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Hillsboro Rodents!

I just spoke with a buddy of mine who also has a pest control company, and we were both astonished at the rise of calls for rodents in the last year. We shared our theories as to why, and I also offered that the calls for rats were significantly higher than for mice.

Does COVID have something to do with it? Are the rats not only immune but thrive on the disease? I remember when a lot of restaurants shut down it created a hardship for restaurant owners and their employees to maintain a living. Was there extra food lying around, was sanitation an issue if the existing staff was stretched as it was? Certainly this could be one possibility.

Construction of new homes is always a part of the answer, when any kind of wildlife is asked to evacuate their natural habitat to make homes for people. Rodents especially thrive when more people move in, rodents are commensal which means they feed off our table. We provide most of their food.

Backyard chicken farming has certainly increased, or at least appears to have increased. Many of the rodent control calls we receive relates to a nearby backyard chicken coop. This reminds me that it’s possible many people don’t know that rodents love bird seed. In fact, many of the commercial bait products we use as pest management professionals are made up of essentially three ingredients, a small amount of poison to kill the rodent, enough waxy material to hold it together in a delicious chewable form, and a combination of bird seeds to attract the rodents to feed.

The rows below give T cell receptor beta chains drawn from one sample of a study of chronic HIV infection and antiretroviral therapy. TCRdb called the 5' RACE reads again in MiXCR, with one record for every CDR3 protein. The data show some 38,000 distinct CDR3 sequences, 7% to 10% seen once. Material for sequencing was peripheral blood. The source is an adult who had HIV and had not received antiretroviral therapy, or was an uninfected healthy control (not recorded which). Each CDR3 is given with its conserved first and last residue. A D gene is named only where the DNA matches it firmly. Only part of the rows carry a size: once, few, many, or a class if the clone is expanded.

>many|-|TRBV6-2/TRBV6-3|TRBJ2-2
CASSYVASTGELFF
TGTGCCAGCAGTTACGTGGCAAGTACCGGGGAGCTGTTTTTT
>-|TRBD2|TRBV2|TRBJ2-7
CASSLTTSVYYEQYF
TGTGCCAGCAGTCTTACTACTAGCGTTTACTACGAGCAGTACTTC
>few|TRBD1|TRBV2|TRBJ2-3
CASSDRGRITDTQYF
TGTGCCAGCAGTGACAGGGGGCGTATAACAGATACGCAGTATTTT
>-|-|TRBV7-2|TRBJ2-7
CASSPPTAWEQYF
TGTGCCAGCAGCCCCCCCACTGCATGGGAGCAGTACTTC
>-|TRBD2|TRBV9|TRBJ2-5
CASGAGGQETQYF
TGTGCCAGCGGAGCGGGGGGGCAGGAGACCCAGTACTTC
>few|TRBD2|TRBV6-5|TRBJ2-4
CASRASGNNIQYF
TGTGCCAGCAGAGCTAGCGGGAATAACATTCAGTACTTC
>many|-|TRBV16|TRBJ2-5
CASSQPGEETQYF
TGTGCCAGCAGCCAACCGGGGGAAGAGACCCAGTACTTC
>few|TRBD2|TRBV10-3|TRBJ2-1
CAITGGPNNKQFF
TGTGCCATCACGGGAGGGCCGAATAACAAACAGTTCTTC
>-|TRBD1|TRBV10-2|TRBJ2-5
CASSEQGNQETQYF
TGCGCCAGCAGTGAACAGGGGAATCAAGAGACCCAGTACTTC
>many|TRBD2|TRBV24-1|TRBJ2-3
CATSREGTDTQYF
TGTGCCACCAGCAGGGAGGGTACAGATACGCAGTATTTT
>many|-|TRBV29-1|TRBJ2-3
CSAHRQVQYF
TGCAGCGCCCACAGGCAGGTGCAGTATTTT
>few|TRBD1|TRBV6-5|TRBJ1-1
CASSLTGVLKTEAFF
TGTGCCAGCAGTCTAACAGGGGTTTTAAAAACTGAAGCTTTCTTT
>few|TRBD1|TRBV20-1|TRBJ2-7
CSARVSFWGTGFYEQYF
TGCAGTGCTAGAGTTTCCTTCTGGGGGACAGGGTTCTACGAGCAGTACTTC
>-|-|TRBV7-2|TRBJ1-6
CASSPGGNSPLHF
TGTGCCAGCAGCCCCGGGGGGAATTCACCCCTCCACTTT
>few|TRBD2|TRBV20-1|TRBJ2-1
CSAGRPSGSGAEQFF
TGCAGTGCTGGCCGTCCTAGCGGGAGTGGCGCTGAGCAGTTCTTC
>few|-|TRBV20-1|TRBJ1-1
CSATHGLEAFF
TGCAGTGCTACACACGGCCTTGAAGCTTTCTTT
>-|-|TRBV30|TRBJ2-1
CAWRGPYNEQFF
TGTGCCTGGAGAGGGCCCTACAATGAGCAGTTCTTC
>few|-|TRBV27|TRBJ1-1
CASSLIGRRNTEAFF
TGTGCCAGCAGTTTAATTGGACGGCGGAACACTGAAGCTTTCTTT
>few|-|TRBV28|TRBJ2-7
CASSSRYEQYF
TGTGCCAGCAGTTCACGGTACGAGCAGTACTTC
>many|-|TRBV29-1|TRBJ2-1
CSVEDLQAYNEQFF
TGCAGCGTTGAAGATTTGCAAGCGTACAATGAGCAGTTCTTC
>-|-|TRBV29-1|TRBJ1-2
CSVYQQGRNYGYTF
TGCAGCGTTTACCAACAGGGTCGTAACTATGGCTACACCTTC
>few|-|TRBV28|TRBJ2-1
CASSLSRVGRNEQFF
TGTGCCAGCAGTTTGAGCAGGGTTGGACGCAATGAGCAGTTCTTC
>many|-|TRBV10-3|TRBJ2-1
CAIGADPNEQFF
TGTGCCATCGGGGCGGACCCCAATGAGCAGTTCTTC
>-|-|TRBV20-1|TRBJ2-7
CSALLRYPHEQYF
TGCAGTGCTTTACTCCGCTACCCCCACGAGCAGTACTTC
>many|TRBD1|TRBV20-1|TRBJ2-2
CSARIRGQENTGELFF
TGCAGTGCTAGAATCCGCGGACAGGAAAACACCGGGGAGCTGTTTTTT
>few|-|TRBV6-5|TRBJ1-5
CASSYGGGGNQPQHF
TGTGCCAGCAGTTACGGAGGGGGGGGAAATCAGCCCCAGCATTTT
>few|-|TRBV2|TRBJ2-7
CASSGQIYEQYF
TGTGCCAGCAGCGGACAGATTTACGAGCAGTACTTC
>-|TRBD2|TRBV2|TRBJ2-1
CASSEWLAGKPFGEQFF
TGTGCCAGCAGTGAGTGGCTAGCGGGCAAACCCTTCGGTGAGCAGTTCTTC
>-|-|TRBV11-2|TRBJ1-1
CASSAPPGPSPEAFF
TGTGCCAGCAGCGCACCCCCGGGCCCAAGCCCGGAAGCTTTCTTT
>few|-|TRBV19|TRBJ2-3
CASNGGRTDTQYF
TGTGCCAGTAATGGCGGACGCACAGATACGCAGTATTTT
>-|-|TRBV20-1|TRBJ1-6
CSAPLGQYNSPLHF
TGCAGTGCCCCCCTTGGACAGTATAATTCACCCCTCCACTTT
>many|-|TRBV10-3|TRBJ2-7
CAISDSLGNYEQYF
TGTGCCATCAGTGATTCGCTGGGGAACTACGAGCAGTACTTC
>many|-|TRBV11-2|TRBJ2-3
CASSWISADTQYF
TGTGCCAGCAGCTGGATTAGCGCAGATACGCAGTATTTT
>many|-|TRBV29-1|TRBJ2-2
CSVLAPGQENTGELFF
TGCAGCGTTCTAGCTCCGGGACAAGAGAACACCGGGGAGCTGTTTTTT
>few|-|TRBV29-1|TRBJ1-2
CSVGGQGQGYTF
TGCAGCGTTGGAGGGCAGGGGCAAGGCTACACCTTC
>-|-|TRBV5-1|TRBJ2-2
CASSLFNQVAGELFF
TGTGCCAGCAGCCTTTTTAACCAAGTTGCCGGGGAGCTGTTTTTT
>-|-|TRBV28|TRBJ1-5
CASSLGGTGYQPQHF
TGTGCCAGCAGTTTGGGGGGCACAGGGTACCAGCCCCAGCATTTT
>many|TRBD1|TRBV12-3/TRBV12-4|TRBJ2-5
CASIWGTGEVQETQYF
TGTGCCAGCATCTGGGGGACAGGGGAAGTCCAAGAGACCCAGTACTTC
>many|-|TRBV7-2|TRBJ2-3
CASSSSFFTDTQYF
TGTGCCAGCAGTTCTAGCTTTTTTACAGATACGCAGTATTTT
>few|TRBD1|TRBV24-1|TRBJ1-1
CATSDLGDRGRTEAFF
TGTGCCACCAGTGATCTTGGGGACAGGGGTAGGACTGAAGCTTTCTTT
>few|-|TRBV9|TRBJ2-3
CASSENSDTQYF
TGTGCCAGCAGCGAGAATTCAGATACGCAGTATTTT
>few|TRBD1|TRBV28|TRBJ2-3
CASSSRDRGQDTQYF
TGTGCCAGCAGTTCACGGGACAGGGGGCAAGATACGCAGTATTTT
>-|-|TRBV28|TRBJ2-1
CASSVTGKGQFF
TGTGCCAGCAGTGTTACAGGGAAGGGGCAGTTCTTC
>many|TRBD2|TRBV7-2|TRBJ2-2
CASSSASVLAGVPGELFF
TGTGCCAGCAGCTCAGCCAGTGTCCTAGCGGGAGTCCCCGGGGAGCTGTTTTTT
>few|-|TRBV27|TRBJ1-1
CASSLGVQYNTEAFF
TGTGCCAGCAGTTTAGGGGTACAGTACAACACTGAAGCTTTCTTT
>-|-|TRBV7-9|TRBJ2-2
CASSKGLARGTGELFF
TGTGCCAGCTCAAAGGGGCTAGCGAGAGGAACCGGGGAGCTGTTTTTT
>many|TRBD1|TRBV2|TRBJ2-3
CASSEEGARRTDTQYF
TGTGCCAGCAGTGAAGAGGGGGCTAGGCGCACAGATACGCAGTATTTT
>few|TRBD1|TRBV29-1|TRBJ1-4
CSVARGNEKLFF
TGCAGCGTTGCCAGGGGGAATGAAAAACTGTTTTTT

Whatever the reason for the increased calls, rodents in and around your home isn’t exactly fun, instead it can be dangerous. I recommend at least a quick inventory around the home to see if you have any attractants for these vermin. Bird feeders are a big no-no for pest controllers. Chicken coops are, well chickens are just large birds and the coops are just large bird feeders. Pet food not properly contained can be an attractant. I personally put my dog food in a cooler in the garage, but a better option is the old-fashioned corrugated metal garbage cans with a tight-fitting lid. I can’t tell you how many times I’ve seen rats chew straight through a plastic container. Fallen fruit is sometimes an issue, as is overgrown brambles of blackberries. Mulch bins are good for the environment, also rodents-they love them.

Every pest needs food, water, and harborage to survive. Without these three things life becomes difficult and a move becomes mandatory. In Portland there is plenty of water so that is quite difficult to remove. When I started doing it was in California, where water is scarce. One of the bait options is a liquid bait, that just isn’t feasible is the rain forest we live in. Is there a food supply nearby? Remove it and the rodents will need to travel farther. Are there harborage sites on the property? Often we’ll see firewood piles and other kinds of stacked up storage where rodents can easily burrow underneath. Sheds are wonderful, but if they don’t have a solid foundation they can protect multiple families of rodents. Sometimes it’s impossible to remove all the attractants from a property, we see it all the time. But limiting the resources of rodents near your home or business will decrease the likelihood of them getting inside.